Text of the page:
If you suffer an injury on the job, there’s always a chance it will keep you out of work for an extended period of time. When this is the case, it’s critical that you understand your legal rights, which could lead you to learn more about the workers’ compensation system.
Even if you assume that your case is straightforward, in the back of your mind you always know there’s a chance you could receive a workers’ compensation denial letter. This happens for many reasons, such as:
- Not reporting the injury to your employer in time
- Not filing a workers’ compensation claim in time
- Neglecting to obtain medical treatment immediately following the accident
- If your employer disputes your claim that you were injured at work
- If you suffered a non-compensable injury
All of these things are working against you, which is why it’s critical to take the right steps following a workplace accident. One slip-up can slow down the process, while making it more difficult to obtain the benefits you deserve.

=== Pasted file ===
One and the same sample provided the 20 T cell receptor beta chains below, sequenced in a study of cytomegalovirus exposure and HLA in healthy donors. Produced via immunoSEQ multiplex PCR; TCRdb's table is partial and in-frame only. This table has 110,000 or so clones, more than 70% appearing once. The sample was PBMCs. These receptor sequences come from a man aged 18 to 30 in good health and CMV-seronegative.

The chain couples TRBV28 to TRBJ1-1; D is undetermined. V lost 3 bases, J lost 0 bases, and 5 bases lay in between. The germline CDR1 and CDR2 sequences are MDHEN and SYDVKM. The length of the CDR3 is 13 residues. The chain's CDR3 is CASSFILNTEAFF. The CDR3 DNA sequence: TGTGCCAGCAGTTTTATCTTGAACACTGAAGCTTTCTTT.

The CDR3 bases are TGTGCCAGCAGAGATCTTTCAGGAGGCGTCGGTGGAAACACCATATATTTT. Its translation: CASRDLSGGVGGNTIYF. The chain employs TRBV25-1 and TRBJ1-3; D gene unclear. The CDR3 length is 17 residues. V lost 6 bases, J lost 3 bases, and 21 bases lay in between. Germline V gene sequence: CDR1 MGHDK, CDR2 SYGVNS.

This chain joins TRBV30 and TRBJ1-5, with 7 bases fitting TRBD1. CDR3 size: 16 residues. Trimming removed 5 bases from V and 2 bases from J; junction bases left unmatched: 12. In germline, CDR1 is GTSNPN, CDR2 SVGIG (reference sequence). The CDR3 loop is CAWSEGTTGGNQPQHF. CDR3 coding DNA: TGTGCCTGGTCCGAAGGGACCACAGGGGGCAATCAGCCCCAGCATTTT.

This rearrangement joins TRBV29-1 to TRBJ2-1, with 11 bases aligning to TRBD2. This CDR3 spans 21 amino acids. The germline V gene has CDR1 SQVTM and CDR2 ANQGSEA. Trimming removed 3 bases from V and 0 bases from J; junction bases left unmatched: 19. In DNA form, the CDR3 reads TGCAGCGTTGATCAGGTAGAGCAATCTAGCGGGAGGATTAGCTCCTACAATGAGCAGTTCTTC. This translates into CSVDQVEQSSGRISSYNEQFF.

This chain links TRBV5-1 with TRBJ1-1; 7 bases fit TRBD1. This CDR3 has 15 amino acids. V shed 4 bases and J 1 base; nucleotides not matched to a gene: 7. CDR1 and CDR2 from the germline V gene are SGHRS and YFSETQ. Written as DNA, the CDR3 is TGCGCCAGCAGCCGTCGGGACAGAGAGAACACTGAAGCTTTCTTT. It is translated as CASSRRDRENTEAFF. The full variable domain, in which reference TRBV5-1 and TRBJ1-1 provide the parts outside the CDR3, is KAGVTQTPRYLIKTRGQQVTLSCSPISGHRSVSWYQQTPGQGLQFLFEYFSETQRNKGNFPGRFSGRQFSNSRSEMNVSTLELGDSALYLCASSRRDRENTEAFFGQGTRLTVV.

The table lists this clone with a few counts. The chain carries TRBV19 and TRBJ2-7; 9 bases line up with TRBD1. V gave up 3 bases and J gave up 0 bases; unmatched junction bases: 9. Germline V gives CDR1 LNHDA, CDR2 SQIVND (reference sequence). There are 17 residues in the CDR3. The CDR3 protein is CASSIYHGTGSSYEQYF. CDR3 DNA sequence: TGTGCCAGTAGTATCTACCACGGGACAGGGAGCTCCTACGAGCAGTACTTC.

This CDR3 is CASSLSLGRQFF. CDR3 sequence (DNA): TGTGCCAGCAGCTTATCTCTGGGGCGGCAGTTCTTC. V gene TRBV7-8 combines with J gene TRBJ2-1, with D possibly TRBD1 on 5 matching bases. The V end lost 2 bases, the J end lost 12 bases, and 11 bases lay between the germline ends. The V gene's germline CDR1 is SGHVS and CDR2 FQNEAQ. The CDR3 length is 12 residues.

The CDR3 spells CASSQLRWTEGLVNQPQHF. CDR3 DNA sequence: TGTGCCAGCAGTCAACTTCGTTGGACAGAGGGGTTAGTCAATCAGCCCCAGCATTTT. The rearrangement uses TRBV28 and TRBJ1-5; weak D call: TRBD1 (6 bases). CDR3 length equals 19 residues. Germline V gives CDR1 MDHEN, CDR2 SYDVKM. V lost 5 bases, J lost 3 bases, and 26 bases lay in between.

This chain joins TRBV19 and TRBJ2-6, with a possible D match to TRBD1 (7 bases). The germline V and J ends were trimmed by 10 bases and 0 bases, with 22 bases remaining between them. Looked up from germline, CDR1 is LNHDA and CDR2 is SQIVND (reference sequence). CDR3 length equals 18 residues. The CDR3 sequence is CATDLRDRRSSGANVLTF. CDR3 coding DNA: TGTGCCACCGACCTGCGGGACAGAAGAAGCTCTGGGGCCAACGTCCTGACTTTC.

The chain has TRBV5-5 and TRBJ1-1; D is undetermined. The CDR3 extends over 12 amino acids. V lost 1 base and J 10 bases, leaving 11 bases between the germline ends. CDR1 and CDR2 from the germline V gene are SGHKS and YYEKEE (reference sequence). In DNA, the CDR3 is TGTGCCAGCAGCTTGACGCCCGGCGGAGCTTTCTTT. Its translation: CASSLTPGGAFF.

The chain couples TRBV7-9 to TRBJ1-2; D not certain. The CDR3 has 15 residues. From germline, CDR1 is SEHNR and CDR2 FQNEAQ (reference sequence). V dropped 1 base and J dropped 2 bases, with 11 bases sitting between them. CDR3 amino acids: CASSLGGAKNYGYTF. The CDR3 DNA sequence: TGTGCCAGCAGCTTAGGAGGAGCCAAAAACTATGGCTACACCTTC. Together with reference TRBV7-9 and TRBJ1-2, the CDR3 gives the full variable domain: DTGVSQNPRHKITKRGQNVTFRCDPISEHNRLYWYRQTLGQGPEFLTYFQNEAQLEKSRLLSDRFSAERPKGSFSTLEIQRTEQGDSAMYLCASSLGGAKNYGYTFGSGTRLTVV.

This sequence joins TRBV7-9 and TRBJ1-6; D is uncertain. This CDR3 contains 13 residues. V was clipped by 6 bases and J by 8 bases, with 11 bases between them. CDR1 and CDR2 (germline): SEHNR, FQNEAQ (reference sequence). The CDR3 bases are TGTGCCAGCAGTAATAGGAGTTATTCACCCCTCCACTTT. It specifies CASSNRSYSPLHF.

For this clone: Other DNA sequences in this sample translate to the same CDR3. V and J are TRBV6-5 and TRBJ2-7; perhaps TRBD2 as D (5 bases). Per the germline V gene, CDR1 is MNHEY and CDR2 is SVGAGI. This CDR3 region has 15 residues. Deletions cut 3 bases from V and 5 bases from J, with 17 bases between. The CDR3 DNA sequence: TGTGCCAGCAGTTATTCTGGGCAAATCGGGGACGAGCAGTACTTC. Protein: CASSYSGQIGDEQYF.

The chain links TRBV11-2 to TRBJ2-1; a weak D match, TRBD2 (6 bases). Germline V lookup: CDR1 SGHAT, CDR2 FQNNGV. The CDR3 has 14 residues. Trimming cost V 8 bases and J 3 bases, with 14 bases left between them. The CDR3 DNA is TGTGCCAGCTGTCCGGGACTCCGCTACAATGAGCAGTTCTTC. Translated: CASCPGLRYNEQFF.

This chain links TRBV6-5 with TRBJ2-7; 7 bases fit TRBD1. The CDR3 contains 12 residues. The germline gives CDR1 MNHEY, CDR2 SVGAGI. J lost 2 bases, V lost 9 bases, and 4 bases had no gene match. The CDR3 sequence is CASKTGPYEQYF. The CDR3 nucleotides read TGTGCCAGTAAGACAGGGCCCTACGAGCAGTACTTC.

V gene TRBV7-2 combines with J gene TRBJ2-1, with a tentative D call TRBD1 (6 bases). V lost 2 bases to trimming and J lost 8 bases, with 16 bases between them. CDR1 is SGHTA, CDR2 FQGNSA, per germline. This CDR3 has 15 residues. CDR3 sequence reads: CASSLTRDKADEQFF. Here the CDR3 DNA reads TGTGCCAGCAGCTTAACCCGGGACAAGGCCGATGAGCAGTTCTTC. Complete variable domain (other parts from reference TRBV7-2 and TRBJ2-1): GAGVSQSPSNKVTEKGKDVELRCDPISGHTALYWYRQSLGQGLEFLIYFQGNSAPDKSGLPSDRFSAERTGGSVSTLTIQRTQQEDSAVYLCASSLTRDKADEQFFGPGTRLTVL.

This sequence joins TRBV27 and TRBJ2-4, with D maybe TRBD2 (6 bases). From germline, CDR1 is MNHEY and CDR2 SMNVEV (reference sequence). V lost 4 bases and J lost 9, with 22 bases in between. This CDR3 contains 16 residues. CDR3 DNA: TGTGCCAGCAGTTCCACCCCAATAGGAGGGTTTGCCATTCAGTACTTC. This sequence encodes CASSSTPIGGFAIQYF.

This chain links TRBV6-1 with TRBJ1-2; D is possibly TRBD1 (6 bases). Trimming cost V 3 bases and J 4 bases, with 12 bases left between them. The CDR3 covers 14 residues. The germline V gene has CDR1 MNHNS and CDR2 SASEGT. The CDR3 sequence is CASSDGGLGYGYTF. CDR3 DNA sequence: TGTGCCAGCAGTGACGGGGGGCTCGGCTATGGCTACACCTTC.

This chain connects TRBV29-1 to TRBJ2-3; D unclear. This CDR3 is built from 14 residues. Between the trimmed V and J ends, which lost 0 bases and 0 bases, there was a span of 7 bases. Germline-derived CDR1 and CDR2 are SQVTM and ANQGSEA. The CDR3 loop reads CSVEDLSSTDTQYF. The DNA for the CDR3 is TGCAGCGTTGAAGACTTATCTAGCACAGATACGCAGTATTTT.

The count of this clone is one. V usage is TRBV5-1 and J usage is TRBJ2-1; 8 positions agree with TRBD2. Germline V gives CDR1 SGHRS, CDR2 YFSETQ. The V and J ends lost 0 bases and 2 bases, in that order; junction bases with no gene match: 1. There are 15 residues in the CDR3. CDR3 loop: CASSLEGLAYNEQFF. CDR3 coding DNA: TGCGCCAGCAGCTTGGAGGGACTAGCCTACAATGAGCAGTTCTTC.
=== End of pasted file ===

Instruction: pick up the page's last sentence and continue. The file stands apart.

If you receive a denial letter, it will include the reason why as well as the steps you can take to file an appeal. You don’t want to be in this position, but it’s not a time to give up. It’s best to learn more about your legal rights so you can file an appeal with the idea of quickly having the original decision overturned.
In some cases, it’s simple to win your appeal, such as if you only need to provide additional information. Conversely, there are situations in which you’re faced with a variety of challenges, such as if your employer continues to dispute your claim of what happened.
The more documentation you collect up front the better off you’ll be. Just the same, continue to collect evidence during the appeals process.
When dealing with an injury caused by a workplace accident, you hope to receive immediate compensation. This will put your mind at easy during a difficult time of your life. If this doesn’t happen, don’t give up. Take action by filing an appeal, all with the idea that you’ll eventually receive every dollar you’re owed from your workers’ compensation claim.